Tuesday, October 23, 2018

Is your Relationship or Marriage Suffering because of Your Job?

"I bust my butt, and it is insane and I come home to trust issues and a hard time!"

This article 11 of the Worst Jobs for a Relationship got my attention. What if your profession is one of these discussed jobs? Is the article implying that you are doomed for relationships pertaining to these jobs? Would not it be advantageous to couple with someone in the same career that you are in (if in these jobs) so that you understand one another?  What if ...
you like dating an individual in one of these careers? Moreover, what if this dating transitions into something meaningful? I truly get the challenges these careers entail regarding the stressors of relationships (and life in general). However, what was not mentioned was the positives.  What if you love your career? What if the person you are dating or the partner in one of the careers mentioned is just awesome? What if the job the person has is a stepping stone for another more life fulfilling career? For example, how many people have used bartending as a supplemental while in college?  Another example is school teachers truly enjoying their career. I have often heard of teachers enjoying the luxury of traveling to exotic places during the year; or using quality time with relatives. I have also heard of teachers using their free time to publish; as well as, becoming hands on parents to their own children during the summer breaks.  An additional question to ponder is the bias of the article itself. Is it implying that you have to be in a relationship to be a part of the community or to be successful? Is the single person ignored in our culture? Is singlehood of value only if one become married? So, is the article indirectly saying that you must be single if in one of these 11 careers?  What about non-romantic relationships? Such as friendships, relations with relatives, and coworkers? Are these roles fulfilling? And if so how do they fit into these 11 jobs?
person holding black framed sunglasses

Hence, the information in the article is a good tool for identifying a potential conflict in relationships based on your career - not your personality.  Importantly, careers that present as relationship enders or poor relationship builder are not the definitive absolute. As a marriage and family therapist in the Los Angeles area many of these above mentioned professions add to challenges in coupling - agreed.  Furthermore, many of these jobs are specific to Hollywood. Entertainers, artists, dancers contain perhaps the greatest population in Los Angeles. Thus, there are other elements excluding the job that make for complications in your marriage (I use this word as a generic term for partnership, union, and committed relationship).  LAUSD (Los Angeles Unified School District) consists of approximately 735,000 students and represents the largest public school system in the United States regarding the number of students. Of note, there are approximately 27,000 teachers in LA county. LAPD (Los Angeles Police Department) consists of 10,000 police officers representing the third largest police force in the U.S. LAFD (not including Los Angeles County’s fire department) consists of about 3,200 firefighters. With so many people directly and indirectly employed in Los Angeles County the number of people with stress in their lives is abundant.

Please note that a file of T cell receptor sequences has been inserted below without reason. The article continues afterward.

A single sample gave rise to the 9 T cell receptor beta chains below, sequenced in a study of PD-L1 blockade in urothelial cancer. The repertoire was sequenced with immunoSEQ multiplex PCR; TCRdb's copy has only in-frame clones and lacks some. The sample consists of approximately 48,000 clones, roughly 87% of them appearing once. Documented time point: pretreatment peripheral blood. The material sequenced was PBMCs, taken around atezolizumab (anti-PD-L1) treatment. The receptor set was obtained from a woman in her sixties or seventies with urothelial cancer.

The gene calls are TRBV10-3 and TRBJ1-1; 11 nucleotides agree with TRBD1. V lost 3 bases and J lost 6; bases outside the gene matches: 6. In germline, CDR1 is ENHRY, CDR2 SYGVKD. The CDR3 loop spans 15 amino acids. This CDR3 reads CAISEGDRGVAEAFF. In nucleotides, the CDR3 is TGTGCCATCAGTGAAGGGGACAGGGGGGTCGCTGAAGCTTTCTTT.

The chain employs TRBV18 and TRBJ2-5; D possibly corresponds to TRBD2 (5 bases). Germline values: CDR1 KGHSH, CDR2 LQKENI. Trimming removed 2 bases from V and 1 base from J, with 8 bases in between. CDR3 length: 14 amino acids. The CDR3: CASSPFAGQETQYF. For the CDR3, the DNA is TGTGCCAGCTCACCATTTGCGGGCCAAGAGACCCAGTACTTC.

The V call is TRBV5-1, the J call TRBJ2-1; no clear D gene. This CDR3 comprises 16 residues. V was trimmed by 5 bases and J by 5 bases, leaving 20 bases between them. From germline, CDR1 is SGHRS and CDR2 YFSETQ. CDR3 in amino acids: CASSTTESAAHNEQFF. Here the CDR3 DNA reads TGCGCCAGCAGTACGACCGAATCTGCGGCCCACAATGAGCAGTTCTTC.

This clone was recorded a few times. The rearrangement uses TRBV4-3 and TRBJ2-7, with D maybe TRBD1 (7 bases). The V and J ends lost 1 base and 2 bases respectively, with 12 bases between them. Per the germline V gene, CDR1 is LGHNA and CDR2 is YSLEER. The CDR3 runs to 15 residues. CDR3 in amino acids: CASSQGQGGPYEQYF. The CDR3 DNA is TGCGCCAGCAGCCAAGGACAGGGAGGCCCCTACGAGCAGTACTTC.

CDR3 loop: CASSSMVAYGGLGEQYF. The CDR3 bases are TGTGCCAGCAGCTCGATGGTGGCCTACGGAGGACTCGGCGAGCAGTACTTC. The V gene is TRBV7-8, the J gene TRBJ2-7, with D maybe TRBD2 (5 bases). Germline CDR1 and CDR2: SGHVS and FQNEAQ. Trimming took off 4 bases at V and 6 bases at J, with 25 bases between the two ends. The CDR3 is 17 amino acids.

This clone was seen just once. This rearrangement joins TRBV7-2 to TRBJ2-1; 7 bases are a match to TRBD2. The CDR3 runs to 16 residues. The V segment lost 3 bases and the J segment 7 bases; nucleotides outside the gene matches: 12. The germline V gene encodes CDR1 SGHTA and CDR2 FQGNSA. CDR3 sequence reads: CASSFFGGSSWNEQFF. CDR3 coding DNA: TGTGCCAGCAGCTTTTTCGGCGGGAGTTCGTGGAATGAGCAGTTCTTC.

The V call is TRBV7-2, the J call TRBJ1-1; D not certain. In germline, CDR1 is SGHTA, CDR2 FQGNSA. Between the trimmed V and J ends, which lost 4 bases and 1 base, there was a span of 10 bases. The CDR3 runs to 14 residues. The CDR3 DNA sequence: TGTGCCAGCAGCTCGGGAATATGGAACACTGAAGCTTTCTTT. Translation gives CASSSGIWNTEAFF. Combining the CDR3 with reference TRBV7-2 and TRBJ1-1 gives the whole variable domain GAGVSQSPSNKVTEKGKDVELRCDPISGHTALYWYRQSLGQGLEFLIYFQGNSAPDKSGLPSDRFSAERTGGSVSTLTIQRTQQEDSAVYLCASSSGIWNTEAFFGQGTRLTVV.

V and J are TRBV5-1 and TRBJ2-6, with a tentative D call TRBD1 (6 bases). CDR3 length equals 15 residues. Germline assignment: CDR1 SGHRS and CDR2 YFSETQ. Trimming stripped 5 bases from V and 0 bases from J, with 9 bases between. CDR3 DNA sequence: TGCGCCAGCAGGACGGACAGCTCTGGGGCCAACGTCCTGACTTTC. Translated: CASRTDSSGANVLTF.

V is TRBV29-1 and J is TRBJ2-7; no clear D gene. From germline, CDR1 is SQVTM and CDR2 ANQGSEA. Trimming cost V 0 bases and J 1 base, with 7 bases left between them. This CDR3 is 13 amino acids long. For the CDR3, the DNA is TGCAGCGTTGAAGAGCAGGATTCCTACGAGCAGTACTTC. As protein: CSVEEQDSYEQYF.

man and woman kissing inside yellow bathtub

As a therapist and analyst who works with many of these above mentioned careers I can say that successful unions within this population exist.  If a new client came into my office with a career in a job that was not fitting for a relationship one of the first questions I might ask is what got the couple together. Is there distaste toward the other partner when they are present in the same room together?  I might enjoy hearing what is working and what is successful in the current relationship. I might also encourage identifying if the career (or a career change) is non negotiable; then, what are some domains within the union that are negotiable or what are some items that are worth fighting for?  And lastly, as most couples have difficulty with endings: If the union is to end how do you see it fading? Is the writing on the wall? Is the elephant in the room? Divorce, or breaking-up? How does this ending play out? I sometimes ask the couple (based on the couple’s needs and ego strength) how they would react if they were to see one another in the street five years into the future.  Is it a stop-to-catch-up-and-embrace-in-a-boundary-appropriate-hug; or, is it a sharp turn into the boutique store desperately hoping your ex-partner hasn’t seen you? Good therapy and couples counseling leads to good questions which lead to healthier unions. And perhaps, understanding how your relationship can be maintained through a challenging career.

Photo by Franz Espejel on Unsplash
Photo by Neil Soni on Unsplash
Photo by JOSHUA COLEMAN on Unsplash

Read more about Dr. Strayhorn's practice and philosophy...

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